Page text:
Inside government’s plans to get Hong Kong walking with pedestrian-zoned town plazas
Officials plan to make city more pedestrian-friendly and less reliant on vehicles
Pedestrians should be the winners in future with the government planning to build multi-function public plazas providing street-level shopping and leisure parks in new towns, the city’s chief planner has revealed.
In an exclusive interview with the Post, Director of Planning Ling Kar-kan said with growing public awareness of the need for a walkable environment, the government would give more priority to pedestrians than roads.
New pedestrian-friendly features will be specially designed for new town developments in the New Territories, including Hung Shui Kiu, Kwu Tung, Fanling North, and Tung Chung East.
“For every new town development, we plan to introduce the concept of a public plaza to serve pedestrians so that when they walk past the plaza every day they will have a colourful and enjoyable walking experience,” he said.
“For urban planning, the ideal is to make an environment not only ‘walkable’ but also ‘seatable’ and ‘stayable’,” the chief planner said.
The director admitted that there was room for improvement in planning for Tseung Kwan O and Tin Shui Wai new towns amid criticism that most activities were confined to malls.
Ling’s planning vision for the new towns’ walking environment is understood to be part of the Hong Kong 2030 Plus study to be announced by the government on Thursday.
It focuses on options for overall spatial planning and land and infrastructure development for Hong Kong beyond 2030.
Spelling out his planning philosophy, Ling said due to its hilly geographical constraints, Hong Kong had adopted a high-density, polycentric and mixed-use development approach to cater to the various needs of Hongkongers in different districts.
“For new developments, the residence area and other major facilities will be located within a walking distance of 10 minutes, or a radius distance of 500 metres from MTR stations or bus terminals to provide convenient traffic connectivity and essential services for about 80 per cent of the population there,” he said.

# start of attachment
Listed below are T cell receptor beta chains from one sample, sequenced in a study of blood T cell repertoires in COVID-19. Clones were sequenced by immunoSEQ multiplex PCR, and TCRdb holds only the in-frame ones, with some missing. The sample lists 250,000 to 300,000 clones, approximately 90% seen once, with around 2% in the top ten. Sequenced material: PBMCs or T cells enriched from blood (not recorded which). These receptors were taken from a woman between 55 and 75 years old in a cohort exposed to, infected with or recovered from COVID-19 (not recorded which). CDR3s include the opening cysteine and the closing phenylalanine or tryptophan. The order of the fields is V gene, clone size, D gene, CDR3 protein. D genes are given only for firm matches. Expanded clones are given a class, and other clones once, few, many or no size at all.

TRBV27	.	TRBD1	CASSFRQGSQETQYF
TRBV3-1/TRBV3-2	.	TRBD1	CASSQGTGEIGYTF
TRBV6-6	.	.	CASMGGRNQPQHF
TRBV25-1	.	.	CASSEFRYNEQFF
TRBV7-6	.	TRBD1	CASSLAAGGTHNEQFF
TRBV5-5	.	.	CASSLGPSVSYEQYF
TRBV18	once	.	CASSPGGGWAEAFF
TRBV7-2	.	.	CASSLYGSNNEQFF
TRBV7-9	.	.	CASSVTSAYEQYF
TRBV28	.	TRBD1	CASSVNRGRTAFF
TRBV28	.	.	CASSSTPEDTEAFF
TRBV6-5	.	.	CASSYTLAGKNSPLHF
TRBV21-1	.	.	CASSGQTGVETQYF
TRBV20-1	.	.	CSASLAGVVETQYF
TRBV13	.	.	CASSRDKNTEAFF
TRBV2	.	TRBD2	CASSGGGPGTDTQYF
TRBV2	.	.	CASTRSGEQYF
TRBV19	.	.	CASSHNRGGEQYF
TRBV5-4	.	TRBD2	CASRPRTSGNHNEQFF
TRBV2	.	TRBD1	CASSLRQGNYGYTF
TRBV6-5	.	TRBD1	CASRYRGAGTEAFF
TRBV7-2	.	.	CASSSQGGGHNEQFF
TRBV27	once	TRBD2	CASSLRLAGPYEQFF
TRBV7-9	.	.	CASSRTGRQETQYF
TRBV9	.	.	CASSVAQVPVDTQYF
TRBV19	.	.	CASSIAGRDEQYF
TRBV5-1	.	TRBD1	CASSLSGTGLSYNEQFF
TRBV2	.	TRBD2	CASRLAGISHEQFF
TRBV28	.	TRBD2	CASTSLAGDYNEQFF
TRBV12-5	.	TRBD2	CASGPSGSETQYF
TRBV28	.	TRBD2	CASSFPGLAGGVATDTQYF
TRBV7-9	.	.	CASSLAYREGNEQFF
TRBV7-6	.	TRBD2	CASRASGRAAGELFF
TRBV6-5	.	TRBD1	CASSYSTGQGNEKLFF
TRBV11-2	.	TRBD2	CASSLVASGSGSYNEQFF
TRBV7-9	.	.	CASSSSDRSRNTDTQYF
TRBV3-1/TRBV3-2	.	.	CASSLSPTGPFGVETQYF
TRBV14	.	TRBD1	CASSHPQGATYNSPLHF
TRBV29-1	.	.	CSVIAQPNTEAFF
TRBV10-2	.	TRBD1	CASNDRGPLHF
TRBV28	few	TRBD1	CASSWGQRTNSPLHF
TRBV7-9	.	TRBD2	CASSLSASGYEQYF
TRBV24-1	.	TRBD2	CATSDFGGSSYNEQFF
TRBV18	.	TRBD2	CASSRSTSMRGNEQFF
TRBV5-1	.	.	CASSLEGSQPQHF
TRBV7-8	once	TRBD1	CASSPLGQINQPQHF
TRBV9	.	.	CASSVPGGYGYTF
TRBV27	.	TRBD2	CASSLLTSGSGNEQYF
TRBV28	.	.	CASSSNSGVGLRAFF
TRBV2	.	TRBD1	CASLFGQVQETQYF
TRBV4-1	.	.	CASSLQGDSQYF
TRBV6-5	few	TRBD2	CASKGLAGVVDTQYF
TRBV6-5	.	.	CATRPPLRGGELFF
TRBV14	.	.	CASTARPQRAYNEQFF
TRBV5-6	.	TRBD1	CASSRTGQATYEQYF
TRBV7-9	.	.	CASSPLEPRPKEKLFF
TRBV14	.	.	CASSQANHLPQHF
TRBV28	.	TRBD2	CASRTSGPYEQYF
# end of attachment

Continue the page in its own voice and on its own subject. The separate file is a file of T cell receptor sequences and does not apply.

The theory is that government planners should provide an interesting experience for pedestrians who are willing to walk for at least 10 minutes.
The public plaza, combining a park and shopping street for all forms of street-level activities such as performances and flea markets was aimed at providing seamless integration between passageways and the business district without any boundaries, Ling said.
“The plaza will provide five functions – unobstructed pedestrian thoroughfares, shopping streets, a park, an air ventilation path and a visual corridor due to unobstructed vision,” he explained.
There will still be footbridges to connect people, but roads will have to make way for the pedestrian zone. Roads will be placed under the plaza as in Tamar Park in Admiralty.
“For these new towns, we will stipulate the provision of a public plaza with shopping frontage at street level to encourage people gradually and naturally to form a walking habit,” he said.
Public plazas were introduced over 1,000 years ago in European countries to serve as a centre for community life. Today’s metropolitan landscapes often incorporate the “plaza” as a design element or as a result of zoning regulations.
For old districts such as Mong Kok, Causeway Bay and Central, the government will close some side streets to create a pedestrian zone in a bid to reduce traffic, or provide escalators, lifts and other facilities to make walking easier.
Lawmaker Edward Yiu Chung-yim, who represents the planning sector, said apart from planning, the government should also ensure that management is in a position to make sure that the plaza serves the public properly.